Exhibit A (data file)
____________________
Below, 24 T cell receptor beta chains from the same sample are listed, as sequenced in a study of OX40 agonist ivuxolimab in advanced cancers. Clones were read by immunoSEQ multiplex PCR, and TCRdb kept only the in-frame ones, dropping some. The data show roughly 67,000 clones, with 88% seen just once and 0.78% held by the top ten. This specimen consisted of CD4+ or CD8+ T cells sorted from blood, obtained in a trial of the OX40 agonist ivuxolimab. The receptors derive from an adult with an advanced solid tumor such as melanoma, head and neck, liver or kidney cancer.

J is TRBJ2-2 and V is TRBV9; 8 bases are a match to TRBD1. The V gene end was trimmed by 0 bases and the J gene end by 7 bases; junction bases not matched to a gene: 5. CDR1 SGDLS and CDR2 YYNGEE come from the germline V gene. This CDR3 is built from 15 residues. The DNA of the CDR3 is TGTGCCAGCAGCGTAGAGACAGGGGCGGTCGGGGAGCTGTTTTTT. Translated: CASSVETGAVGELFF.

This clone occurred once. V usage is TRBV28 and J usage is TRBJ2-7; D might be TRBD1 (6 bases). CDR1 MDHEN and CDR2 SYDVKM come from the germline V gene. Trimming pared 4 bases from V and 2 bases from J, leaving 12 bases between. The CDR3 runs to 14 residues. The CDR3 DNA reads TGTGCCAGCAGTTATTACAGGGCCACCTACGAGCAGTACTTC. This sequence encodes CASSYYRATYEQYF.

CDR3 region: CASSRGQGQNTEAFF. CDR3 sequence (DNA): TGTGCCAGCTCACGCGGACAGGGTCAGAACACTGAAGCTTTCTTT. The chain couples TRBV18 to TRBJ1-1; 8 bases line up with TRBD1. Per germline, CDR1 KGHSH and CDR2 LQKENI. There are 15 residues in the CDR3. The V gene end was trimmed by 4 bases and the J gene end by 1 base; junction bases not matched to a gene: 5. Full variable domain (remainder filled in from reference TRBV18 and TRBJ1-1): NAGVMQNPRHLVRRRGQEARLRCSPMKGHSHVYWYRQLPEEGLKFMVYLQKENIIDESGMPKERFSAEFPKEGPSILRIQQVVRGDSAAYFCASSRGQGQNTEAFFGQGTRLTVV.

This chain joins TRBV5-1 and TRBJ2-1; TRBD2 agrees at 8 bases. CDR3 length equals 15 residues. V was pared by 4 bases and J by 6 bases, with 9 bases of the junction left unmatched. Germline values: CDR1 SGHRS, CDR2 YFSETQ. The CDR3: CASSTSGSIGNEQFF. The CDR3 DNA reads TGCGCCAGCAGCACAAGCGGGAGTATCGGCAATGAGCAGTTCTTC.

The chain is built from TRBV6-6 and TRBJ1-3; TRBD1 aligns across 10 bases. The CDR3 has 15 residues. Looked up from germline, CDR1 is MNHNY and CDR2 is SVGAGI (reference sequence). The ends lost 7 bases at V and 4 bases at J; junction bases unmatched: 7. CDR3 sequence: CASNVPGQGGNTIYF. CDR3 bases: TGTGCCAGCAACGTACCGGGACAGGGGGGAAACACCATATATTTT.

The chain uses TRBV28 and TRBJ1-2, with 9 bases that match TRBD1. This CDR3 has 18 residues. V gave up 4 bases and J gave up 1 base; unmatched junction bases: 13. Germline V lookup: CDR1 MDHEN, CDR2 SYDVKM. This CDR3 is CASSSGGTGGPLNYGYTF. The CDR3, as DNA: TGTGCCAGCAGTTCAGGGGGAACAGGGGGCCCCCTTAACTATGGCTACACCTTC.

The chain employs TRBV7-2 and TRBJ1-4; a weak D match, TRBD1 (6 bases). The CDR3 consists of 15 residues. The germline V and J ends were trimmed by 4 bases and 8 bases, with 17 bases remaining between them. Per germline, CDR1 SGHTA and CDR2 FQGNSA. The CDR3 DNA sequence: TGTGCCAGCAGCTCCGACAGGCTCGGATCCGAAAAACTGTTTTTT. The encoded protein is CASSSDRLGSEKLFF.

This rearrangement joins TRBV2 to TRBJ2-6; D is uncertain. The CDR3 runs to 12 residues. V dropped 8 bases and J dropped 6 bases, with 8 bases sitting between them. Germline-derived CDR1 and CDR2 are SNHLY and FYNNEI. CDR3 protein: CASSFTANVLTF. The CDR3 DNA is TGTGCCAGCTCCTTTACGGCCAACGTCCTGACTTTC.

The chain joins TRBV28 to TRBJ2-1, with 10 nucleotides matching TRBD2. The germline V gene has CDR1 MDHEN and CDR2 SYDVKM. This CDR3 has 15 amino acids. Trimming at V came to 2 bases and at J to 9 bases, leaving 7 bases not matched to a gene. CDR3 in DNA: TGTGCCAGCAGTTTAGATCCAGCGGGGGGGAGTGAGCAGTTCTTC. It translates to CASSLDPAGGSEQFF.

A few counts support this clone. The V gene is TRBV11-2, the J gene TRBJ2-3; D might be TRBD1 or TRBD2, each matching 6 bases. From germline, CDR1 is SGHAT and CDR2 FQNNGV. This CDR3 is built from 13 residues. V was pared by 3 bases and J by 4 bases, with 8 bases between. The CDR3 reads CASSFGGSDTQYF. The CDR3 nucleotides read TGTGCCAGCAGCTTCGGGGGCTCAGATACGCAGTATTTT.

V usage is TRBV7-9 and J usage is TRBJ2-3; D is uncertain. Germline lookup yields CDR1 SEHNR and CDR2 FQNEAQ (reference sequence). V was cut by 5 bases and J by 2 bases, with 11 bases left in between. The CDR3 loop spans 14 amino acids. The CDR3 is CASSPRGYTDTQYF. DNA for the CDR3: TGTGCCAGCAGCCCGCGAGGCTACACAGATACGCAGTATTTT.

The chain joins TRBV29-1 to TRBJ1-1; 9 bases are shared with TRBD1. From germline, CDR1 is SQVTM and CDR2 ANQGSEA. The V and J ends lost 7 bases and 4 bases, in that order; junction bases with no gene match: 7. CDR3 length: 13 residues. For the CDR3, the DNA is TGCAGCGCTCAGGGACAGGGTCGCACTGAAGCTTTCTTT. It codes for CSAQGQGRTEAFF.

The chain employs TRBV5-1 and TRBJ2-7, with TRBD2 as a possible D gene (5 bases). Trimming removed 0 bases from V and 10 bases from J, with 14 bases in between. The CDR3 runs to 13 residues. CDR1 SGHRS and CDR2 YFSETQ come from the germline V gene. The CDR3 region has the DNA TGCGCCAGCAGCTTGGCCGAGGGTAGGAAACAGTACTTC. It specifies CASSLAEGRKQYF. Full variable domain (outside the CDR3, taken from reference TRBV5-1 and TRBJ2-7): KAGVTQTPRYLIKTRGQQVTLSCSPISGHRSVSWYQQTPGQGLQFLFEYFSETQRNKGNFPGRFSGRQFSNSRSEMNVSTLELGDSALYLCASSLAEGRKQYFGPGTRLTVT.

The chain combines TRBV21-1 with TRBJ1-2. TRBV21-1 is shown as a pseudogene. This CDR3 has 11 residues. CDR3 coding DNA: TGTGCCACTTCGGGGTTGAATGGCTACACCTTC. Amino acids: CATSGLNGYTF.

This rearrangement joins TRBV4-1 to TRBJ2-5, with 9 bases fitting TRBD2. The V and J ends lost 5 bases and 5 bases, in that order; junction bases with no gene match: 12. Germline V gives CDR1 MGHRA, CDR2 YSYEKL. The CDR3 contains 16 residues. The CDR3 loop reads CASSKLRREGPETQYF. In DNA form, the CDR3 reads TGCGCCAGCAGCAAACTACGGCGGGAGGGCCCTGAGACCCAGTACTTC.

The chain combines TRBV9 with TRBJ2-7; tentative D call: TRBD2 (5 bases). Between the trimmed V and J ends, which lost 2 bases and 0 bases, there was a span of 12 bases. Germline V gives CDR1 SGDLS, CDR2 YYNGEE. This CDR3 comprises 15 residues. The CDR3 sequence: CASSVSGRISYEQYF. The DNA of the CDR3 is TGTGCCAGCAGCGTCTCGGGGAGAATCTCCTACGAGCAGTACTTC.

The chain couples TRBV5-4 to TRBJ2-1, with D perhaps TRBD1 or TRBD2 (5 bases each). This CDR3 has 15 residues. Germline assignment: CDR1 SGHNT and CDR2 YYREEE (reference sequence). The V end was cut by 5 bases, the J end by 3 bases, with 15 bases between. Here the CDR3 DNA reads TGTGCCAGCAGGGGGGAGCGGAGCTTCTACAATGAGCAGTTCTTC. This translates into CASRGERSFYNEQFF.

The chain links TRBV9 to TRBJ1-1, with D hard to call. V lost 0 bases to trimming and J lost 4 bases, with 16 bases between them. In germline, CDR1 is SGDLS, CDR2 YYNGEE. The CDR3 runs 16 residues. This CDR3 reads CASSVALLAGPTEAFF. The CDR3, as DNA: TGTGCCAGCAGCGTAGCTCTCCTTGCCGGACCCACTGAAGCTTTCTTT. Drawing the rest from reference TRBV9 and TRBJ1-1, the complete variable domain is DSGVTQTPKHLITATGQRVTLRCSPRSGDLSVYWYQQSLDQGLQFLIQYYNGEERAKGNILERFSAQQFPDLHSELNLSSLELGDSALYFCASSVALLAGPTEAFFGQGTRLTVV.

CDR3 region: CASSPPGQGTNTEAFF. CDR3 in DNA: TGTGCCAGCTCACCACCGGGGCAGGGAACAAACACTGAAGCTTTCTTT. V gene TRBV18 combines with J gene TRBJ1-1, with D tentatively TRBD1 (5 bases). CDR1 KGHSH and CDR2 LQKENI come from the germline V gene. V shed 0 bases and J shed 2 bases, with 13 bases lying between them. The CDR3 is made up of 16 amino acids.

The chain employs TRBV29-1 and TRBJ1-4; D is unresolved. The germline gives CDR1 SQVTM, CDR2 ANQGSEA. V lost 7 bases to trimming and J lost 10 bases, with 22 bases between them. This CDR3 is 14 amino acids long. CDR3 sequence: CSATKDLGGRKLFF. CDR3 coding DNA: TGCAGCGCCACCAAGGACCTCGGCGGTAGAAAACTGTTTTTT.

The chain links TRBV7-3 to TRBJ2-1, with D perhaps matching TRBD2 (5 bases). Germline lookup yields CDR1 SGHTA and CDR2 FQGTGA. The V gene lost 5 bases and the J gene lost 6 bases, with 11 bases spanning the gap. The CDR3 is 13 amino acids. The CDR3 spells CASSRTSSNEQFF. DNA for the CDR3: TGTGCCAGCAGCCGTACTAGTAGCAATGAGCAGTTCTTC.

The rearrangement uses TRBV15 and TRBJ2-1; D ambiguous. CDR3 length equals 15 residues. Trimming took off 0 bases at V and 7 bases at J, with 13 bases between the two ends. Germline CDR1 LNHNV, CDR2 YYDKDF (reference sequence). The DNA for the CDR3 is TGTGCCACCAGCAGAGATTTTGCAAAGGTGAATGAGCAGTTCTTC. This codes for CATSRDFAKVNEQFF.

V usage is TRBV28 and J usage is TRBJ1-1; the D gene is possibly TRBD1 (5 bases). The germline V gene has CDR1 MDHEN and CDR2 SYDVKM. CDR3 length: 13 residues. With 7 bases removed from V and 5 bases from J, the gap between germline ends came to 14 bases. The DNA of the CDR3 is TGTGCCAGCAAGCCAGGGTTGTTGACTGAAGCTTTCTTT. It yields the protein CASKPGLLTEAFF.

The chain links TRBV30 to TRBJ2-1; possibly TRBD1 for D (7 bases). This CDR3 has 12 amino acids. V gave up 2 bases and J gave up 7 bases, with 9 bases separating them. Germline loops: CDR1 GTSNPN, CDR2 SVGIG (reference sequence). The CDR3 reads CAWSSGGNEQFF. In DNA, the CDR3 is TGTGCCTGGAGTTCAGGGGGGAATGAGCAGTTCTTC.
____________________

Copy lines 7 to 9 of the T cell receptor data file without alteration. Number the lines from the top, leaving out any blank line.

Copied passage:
The chain uses TRBV28 and TRBJ1-2, with 9 bases that match TRBD1. This CDR3 has 18 residues. V gave up 4 bases and J gave up 1 base; unmatched junction bases: 13. Germline V lookup: CDR1 MDHEN, CDR2 SYDVKM. This CDR3 is CASSSGGTGGPLNYGYTF. The CDR3, as DNA: TGTGCCAGCAGTTCAGGGGGAACAGGGGGCCCCCTTAACTATGGCTACACCTTC.

The chain employs TRBV7-2 and TRBJ1-4; a weak D match, TRBD1 (6 bases). The CDR3 consists of 15 residues. The germline V and J ends were trimmed by 4 bases and 8 bases, with 17 bases remaining between them. Per germline, CDR1 SGHTA and CDR2 FQGNSA. The CDR3 DNA sequence: TGTGCCAGCAGCTCCGACAGGCTCGGATCCGAAAAACTGTTTTTT. The encoded protein is CASSSDRLGSEKLFF.

This rearrangement joins TRBV2 to TRBJ2-6; D is uncertain. The CDR3 runs to 12 residues. V dropped 8 bases and J dropped 6 bases, with 8 bases sitting between them. Germline-derived CDR1 and CDR2 are SNHLY and FYNNEI. CDR3 protein: CASSFTANVLTF. The CDR3 DNA is TGTGCCAGCTCCTTTACGGCCAACGTCCTGACTTTC.